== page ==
Bastion Review

Bastion Review

A re-imagining of action RPG on the iPad

Sometimes there is nothing more engaging than immersing yourself in the world of an RPG, just to escape to realm of greater possibility and mystery. Its impressive to think that this no longer requires the player having sit in a dark room on their PC, but thanks to the ever-improving processing power of smartphones and tablets, escaping to mystical, sprawling worlds is possible even if you’re on a crowded commuter train, so long as you have a set of headphones.

Bastion is the perfect example of a game that instantly grabs you in every way; the hand-painted artwork that makes up the lush world you find yourself in is only a part of it, because this game sounds every bit as good as it looks. The musical score has already picked up multiple awards, and such is its popularity and demand that developer Supergiant released it as a standalone album earlier in the year. The real star of the audio show, however, is the narrator that follows you throughout the game, reacting as you play with comments and plot details as the action takes place. The narration is completely reactive, changing and evolving depending on how you tackle each situation.

The basic premise of the game sees you play at ‘The Kid’, who wakes up to find his world in pieces, literally, following The Calamity, a natural disaster of sorts. Your aim is to collect shards left lying around the place to power The Bastion – the structure that holds the world together – and rebuild your home.

There is real joy to be found in Bastion’s gameplay, where the level spawns before you as you move as though it is a living thing itself. It suddenly makes even the most mundane aspect of big world games like this – the movement – as engrossing as the combat. On the subject of combat, it is here that we see the only major change from the original Xbox Live Arcade version is that combat is now dealt with automatically as opposed to being user-driven. When you get within range of enemies, The Kid will open fire or start hacking and slashing at the various weird and wonderful creatures that make up the Bastion world. You can double-tap to order the Kid move quickly and avoid various attacks, but be careful not to overdo it and fall off the edge of a level – there is a big platform aspect to this game after all.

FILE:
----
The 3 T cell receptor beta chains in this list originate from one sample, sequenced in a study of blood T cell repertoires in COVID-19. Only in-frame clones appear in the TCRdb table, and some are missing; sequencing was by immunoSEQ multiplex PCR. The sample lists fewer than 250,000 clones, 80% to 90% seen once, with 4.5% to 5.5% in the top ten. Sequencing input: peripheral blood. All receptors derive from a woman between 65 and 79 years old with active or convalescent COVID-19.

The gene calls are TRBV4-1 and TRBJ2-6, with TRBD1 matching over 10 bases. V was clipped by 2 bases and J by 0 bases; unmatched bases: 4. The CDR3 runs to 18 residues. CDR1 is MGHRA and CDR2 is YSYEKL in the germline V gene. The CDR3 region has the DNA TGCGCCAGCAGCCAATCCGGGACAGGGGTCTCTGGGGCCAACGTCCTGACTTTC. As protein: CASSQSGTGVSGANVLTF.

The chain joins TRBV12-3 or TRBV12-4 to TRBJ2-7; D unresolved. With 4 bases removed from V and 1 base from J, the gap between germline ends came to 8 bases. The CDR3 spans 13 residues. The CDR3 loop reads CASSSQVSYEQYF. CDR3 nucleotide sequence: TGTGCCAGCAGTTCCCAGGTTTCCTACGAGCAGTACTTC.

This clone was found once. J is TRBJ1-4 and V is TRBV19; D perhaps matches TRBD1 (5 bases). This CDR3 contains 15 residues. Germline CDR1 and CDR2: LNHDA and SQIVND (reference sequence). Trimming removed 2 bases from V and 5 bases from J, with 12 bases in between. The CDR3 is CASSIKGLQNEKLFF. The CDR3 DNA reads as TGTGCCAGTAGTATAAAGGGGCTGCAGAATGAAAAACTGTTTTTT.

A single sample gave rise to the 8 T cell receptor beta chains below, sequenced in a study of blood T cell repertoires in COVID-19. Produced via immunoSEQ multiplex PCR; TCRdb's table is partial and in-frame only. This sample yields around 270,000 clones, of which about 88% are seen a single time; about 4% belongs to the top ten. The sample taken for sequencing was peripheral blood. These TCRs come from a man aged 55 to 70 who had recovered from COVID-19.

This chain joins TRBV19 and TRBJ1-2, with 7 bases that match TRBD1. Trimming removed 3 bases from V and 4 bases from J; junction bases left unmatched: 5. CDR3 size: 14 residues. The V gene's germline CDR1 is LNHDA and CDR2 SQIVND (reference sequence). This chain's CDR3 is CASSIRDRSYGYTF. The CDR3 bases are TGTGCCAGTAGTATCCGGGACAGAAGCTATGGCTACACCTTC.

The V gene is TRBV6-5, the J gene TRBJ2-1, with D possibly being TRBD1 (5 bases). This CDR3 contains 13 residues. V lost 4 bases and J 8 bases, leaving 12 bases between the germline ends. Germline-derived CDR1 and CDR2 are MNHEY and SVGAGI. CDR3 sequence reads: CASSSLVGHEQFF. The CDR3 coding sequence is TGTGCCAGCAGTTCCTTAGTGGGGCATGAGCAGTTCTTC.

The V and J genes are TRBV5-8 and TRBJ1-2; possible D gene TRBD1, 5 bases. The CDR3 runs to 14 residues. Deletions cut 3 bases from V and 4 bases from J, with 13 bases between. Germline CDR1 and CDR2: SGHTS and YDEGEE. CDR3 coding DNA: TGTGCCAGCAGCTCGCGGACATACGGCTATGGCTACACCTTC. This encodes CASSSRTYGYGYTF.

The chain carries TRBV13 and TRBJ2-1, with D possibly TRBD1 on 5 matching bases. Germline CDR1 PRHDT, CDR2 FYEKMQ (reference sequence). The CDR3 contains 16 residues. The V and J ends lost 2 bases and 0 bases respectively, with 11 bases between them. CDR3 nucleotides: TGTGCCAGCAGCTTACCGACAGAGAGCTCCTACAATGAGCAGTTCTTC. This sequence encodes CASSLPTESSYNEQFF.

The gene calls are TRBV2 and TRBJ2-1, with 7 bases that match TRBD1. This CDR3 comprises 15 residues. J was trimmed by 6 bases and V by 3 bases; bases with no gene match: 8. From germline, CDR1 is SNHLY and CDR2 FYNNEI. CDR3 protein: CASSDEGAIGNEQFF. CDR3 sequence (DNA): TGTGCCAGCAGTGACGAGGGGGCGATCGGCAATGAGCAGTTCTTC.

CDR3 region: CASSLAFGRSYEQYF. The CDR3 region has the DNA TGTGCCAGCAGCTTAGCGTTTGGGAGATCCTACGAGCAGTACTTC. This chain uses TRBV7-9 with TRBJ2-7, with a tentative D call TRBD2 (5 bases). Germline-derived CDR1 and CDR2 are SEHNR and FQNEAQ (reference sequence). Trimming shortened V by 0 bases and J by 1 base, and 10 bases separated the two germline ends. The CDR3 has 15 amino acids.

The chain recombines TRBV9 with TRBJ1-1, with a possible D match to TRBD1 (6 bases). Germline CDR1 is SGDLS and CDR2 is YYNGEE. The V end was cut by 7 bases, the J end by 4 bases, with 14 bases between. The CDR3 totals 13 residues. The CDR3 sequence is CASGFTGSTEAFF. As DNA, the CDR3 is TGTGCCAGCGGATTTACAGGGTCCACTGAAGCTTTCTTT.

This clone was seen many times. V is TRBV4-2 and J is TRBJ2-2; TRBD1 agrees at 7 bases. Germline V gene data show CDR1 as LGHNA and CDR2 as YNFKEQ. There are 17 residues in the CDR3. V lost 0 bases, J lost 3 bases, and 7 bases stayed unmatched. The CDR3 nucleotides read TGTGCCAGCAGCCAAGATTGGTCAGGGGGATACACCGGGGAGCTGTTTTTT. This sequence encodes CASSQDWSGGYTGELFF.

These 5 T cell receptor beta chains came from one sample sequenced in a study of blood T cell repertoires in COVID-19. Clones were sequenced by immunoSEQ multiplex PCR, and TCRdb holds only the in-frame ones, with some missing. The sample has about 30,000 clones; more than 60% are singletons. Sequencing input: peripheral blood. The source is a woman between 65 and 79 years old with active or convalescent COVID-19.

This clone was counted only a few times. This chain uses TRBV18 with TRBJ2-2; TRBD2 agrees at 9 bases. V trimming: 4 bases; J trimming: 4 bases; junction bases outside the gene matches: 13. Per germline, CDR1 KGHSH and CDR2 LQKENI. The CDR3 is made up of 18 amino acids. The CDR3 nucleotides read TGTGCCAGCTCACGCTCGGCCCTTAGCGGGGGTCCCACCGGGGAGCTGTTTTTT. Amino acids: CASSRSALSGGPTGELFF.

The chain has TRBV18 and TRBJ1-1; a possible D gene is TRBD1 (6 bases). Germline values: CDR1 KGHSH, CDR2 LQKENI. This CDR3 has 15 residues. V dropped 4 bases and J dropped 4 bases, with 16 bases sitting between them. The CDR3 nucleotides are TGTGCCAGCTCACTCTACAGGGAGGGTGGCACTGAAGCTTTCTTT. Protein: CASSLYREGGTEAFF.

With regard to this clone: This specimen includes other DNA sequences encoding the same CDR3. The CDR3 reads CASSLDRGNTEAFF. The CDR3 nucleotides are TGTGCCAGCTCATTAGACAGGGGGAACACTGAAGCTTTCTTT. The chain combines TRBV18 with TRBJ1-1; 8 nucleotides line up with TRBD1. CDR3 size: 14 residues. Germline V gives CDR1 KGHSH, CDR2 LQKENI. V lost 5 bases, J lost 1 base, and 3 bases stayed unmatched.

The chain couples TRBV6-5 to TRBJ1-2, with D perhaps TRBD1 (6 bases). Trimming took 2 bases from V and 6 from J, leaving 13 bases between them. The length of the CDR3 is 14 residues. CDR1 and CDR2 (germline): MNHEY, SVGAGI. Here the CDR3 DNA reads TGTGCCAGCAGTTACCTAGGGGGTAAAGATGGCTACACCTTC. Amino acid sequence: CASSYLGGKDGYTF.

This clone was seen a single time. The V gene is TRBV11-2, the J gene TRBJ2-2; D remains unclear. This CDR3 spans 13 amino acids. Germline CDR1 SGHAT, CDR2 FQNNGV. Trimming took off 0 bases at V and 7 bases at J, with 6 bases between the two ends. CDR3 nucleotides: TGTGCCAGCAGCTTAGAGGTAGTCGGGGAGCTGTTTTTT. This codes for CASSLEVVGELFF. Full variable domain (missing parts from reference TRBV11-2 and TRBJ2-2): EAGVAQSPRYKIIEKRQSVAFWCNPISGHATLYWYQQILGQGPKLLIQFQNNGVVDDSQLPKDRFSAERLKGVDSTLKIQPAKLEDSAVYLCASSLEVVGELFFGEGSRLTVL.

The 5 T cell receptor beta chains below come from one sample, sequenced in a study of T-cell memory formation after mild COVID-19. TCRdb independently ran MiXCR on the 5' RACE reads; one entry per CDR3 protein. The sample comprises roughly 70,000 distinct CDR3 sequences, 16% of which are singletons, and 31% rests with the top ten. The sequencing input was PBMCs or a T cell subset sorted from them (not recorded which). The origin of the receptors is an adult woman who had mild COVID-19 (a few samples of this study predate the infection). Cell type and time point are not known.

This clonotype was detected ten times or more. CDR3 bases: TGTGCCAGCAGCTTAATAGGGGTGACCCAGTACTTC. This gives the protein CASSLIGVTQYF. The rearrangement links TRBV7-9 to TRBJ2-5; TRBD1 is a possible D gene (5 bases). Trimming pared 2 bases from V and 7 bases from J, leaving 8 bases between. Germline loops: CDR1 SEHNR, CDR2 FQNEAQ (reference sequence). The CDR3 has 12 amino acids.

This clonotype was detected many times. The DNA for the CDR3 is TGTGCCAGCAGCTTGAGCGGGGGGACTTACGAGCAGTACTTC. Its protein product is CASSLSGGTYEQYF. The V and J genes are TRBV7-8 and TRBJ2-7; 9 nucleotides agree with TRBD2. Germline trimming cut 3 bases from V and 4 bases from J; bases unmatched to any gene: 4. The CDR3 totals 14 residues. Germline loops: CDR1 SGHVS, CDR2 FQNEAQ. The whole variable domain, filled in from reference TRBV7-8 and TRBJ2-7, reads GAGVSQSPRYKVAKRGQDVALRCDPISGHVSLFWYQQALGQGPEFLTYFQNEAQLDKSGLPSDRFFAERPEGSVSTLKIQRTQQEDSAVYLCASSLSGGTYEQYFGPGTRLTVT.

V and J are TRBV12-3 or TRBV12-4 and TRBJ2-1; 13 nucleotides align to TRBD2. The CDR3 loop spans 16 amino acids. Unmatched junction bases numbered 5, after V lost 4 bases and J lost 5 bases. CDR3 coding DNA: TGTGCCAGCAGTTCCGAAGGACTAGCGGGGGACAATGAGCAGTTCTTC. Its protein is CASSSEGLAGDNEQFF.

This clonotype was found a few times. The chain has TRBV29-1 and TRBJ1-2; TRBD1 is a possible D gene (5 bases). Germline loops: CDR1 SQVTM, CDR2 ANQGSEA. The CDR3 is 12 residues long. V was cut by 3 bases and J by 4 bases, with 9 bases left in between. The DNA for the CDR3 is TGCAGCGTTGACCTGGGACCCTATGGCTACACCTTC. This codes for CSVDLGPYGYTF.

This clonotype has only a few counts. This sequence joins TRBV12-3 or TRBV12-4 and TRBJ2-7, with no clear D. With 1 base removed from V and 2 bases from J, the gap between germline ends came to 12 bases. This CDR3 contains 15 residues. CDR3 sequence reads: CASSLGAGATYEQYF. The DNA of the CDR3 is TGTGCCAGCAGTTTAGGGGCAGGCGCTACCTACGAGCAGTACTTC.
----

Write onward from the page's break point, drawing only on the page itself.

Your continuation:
Each level will see you trying to fight your way to a shard to help rebuild the world, with health boosts and fragments – the game’s currency – littering the landscape for you to grab. This forms a big part of the gameplay as well, as you can use these fragments to purchase weapon upgrades and potions that offer health boosts and other upgrades. A lot of the upgrade system is dealt with between levels when you return to the Bastion, where you soon build an arsenal and distillery from which you can change your weapon combinations. To go alongside this archive of powers, there are special challenge levels where you can earn upgrades by taking out a number of enemies within a time limit.

The bar is raised on these challenges each time you take them on, with staggered rewards depending on the time you complete them in. The idea here is to keep you coming back. It works, and helps to break up the pace of the game nicely, reducing the intensity that builds up with boss-like battles that come at the end of each level.

Bastion also feels like a game that can take up a lot of your time, but without you feeling like it’s been wasted. You begin to realise as you expand outwards on the map just how big this world is, and how much there is to discover. It is easy to see why this game has been so successful on other platforms and indeed why it made the jump to iOS, the visuals were made to be seen on the Retina display of the new iPad, and the way the control system has been re-adjusted in order to suit the touchscreen deserves praise.

Rated 5 out of 5

Just a few minutes and you’ll see why this has cleaned up in the awards department.